If the Abu Dhabi authorities are right, the emirate’s population will more than double from 1.46 million to more than 3 million between 2006 and 2030. And, one of the most serious issues that will have to be tackled is the housing shortage.
According to US-based real estate consultancy Colliers International, unmet demand for housing in Abu Dhabi is currently at about 70,000 homes and this will rise to more than 120,000 homes by the end of 2012.
“There is definitely a housing shortage in Abu Dhabi and it is only going to get worse,” agrees one Abu Dhabi-based contractor.
Consequently, one of the key proposals of the emirate’s economic masterplan, Plan Abu Dhabi 2030, which was published in 2007, is to provide housing for this growing population at prices it can afford. It identifies a middle-income segment of Emirati society – currently earning AED5,000-15,000 ($1,360-4,080) a month – among whom demand for affordable housing is highest.
Demand for new housing is strongest among Emiratis earning AED5,000-15,000 a month
According to the plan, the government’s affordable housing policy is to “develop a range of housing types and an adequate supply of affordable housing to meet the needs of Abu Dhabi’s diverse population and lifestyles”.
One initiative to be incorporated into Plan Abu Dhabi 2030 is the Al-Falah community, a housing scheme planned by local developer Aldar Properties. Intended to house UAE families, the Al-Falah masterplan provides for the construction of five villages, each with its own town centre, schools and mosques.
In July, Aldar Properties signed contracts with the local Al-Jaber Group, Saudi Arabia’s El-Seif Engineering Contracting Abu Dhabi and Malaysian firm Pembinaan SPK for the construction of 5,000 villas at Al-Falah. The development is due to be completed in the third quarter of 2012. But many more similar schemes will have to be built if Abu Dhabi is to meet demand.
In August, in response to the housing shortage, the government launched the Abu Dhabi Centre for Housing & Service Facilities Development (ADCHS), whose task it is to implement the emirate’s housing plan as described in Plan Abu Dhabi 2030.
Chaired by Falah al-Ahbabi, the centre will oversee government housing projects and collaborate with the private sector on residential construction schemes. “Developing suitable housing options is the key focus for the emirate’s leadership. The organisation of this centre, which will oversee all construction strategies of citizens’ housing projects in Abu Dhabi is a constructive step in that direction,” said Al-Ahbabi at the organisation’s launch.
According to Khamis Sultan al-Suwaidi, the director general of ADCHS, the centre will build about 17,000 small and medium-sized villas by the end of 2012. Villas are already under construction in the Al-Gharbia region, at Al-Shamkha and at Al-Ain and the first 788 villas have already been handed over to -Emiratis in Al-Gharbia.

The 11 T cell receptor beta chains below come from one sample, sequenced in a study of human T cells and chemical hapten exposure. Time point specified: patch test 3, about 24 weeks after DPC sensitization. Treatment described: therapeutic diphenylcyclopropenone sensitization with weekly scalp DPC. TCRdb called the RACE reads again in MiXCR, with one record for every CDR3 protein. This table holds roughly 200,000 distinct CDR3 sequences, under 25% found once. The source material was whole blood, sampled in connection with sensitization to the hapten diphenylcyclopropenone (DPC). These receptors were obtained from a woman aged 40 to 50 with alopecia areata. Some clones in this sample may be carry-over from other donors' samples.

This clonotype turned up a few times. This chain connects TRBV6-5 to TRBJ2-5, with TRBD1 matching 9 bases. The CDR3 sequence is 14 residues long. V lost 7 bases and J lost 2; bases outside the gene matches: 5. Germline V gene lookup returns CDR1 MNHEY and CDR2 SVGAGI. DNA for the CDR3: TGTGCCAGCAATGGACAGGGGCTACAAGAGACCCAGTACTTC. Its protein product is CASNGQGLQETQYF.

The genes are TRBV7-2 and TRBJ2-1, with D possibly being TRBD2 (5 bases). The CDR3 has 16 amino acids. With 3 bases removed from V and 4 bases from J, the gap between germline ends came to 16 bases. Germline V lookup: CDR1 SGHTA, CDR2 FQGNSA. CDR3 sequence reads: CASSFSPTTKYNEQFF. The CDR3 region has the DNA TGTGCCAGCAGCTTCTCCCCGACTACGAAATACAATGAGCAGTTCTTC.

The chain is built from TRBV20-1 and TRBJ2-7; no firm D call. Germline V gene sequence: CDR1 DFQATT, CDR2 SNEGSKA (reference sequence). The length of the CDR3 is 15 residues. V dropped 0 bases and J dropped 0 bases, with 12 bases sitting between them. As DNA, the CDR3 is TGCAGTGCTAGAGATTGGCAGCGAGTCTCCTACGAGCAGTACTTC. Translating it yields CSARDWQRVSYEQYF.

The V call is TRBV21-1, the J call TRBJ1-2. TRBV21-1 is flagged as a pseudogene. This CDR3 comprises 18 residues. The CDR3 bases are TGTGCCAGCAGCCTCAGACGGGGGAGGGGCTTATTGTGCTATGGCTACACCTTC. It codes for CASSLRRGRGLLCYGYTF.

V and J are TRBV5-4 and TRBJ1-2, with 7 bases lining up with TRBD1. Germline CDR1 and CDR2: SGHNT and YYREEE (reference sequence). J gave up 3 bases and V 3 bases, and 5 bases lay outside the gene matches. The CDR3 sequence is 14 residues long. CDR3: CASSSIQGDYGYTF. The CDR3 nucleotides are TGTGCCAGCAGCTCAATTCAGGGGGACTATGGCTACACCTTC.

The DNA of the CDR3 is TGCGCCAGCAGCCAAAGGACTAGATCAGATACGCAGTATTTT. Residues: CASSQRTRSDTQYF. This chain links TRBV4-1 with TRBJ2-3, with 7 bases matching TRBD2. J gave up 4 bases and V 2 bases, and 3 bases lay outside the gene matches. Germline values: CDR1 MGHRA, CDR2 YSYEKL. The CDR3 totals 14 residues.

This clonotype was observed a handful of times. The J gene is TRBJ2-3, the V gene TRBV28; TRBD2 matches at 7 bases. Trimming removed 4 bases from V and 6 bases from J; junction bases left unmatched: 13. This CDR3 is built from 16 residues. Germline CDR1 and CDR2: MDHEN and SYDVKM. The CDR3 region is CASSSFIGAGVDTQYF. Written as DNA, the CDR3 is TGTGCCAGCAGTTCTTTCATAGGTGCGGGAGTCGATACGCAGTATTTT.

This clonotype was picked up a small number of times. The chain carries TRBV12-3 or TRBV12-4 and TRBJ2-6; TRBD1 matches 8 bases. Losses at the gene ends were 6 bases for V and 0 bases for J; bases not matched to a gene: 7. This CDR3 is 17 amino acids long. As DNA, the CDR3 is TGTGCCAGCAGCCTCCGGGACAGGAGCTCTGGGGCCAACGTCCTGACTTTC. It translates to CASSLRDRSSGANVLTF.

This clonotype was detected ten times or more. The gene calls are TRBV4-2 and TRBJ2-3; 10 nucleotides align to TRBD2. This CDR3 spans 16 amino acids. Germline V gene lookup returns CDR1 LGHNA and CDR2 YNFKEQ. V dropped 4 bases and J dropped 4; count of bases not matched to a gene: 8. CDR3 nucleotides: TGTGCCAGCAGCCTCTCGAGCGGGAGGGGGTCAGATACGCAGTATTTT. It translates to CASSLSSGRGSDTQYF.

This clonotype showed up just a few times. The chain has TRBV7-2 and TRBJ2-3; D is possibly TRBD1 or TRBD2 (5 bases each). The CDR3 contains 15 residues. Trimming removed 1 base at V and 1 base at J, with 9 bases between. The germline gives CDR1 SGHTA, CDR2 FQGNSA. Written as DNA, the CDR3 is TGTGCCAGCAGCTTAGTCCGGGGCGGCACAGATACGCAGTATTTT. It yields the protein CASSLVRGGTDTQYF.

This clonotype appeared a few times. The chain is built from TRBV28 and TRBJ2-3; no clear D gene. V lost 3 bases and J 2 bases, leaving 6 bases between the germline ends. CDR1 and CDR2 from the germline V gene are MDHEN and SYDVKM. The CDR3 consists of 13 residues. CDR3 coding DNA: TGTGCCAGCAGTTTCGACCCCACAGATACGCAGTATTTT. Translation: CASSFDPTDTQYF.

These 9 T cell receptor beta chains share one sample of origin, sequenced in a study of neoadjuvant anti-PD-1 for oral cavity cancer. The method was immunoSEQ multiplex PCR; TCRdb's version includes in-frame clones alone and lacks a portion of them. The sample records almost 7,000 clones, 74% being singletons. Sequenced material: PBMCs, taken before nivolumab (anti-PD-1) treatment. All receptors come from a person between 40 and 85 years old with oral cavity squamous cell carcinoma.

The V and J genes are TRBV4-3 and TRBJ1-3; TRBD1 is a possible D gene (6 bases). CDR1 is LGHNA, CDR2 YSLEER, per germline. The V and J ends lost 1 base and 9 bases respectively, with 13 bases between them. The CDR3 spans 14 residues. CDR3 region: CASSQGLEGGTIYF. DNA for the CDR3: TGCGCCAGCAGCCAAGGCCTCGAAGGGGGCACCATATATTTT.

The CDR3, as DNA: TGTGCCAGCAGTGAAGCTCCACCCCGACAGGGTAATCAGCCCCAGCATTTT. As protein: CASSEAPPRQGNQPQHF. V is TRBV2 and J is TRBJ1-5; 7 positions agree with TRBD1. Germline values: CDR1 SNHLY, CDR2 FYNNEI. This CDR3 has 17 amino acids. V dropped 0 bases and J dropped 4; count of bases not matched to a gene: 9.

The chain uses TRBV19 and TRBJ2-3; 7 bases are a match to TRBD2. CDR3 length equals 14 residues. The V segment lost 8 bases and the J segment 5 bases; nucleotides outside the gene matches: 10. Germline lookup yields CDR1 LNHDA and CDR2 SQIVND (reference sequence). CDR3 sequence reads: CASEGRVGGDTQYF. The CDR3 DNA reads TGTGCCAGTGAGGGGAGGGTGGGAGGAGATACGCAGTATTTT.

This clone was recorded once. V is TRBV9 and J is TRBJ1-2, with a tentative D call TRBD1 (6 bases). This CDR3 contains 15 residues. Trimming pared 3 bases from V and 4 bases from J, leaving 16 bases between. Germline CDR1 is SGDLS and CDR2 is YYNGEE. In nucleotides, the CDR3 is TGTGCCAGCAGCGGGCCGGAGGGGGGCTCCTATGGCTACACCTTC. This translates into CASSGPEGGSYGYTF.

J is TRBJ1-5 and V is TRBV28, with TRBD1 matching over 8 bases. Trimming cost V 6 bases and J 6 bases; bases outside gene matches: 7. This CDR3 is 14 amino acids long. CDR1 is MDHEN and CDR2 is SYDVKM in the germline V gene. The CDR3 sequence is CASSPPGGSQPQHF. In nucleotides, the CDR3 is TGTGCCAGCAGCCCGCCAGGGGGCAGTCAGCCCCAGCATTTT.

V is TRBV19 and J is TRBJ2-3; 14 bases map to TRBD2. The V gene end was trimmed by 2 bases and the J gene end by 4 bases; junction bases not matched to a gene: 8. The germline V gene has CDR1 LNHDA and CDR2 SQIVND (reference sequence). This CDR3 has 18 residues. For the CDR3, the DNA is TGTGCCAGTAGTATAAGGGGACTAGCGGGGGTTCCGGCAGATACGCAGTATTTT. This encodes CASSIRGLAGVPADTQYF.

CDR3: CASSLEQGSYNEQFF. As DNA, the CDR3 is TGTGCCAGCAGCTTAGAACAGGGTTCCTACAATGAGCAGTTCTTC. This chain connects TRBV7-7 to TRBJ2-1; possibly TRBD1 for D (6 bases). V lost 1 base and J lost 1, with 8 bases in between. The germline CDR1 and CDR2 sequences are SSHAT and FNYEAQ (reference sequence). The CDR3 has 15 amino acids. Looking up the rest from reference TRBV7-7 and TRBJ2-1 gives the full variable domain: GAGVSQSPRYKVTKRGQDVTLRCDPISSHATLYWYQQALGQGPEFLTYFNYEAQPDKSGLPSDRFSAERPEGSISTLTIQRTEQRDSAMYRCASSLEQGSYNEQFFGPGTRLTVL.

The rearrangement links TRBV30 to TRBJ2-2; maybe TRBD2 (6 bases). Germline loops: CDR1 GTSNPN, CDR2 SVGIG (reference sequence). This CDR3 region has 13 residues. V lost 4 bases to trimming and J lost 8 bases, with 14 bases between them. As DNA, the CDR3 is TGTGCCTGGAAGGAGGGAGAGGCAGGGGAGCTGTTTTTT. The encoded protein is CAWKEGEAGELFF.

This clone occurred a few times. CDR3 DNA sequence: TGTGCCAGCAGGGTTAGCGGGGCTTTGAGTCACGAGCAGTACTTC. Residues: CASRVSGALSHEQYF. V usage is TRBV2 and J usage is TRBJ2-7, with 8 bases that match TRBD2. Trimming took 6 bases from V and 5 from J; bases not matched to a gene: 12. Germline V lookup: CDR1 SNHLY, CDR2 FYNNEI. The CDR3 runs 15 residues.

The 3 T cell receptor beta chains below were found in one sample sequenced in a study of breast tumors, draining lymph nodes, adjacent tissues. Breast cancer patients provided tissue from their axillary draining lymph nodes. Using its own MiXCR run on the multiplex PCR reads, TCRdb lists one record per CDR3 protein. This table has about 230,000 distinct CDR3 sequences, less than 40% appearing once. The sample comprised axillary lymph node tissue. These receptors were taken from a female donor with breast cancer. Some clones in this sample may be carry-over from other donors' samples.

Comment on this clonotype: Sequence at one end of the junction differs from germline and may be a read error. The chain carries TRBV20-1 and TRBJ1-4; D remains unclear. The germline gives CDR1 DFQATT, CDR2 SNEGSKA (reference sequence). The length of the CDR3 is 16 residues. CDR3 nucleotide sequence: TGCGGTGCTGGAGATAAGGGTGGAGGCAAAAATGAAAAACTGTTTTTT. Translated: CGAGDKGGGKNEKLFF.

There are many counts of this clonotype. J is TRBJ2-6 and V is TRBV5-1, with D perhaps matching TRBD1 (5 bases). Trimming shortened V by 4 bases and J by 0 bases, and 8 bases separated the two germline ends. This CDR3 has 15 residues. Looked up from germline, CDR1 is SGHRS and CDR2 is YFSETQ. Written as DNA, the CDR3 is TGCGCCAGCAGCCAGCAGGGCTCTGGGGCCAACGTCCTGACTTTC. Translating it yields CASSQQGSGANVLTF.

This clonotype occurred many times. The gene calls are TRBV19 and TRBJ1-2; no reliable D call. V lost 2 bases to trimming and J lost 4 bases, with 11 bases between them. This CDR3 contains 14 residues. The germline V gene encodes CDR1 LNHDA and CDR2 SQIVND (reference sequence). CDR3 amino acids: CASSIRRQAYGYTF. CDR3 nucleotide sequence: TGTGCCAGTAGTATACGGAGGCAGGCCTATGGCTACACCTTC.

Over the next five years ADCHS will develop 23 housing projects, either by itself or in partnership with local private sector developers. They will also include amenities such as mosques, schools, hospitals and commercial centres, plus infrastructure such as electricity, roads, sewerage and water.
Al-Ahbabi concedes that it has not always been easy to attract private sector developers to such affordable housing schemes, when they could be working on more prestigious and potentially more profitable developments, such as beach resorts or office towers. But the market has changed after the real estate boom.
“It is very difficult to give people the incentive to build affordable housing but we are developing regulations and policies to provide affordable housing in every single development,” he says. “But, in the current circumstances, everyone has come down to earth.”
Abu Dhabi housing shortfall
- 120,000 – Additional homes needed by the end of 2012, according to Colliers International
- 17,000 – Affordable housing units being built by ADCHS by 2012
- 23 – Housing projects being developed by ADCHS over the next five years
ADCHS=Abu Dhabi Centre for Housing and Service Facilities Development
In the future, he adds, developers can expect to see a regulatory obligation to include affordable housing as part of residential schemes in Abu Dhabi. “Regulations are being put in place to provide affordable housing in every development,” he says.
But this is not without its up-side. “What attracts the private sector is if the government incorporates these developments into their masterplans,” says Stephen Flanagan, associate director at UK-based real estate consultancy DTZ. “The government pays you to build them, there is a significant profit margin, and you have a guaranteed buyer at the end.
“There is certainly an incentive for developers. They will be told to build villas to the value of AED2 million. But the developer can, through economies of scale, build comparable villas for, maybe, AED1 million, so is going to be making money.”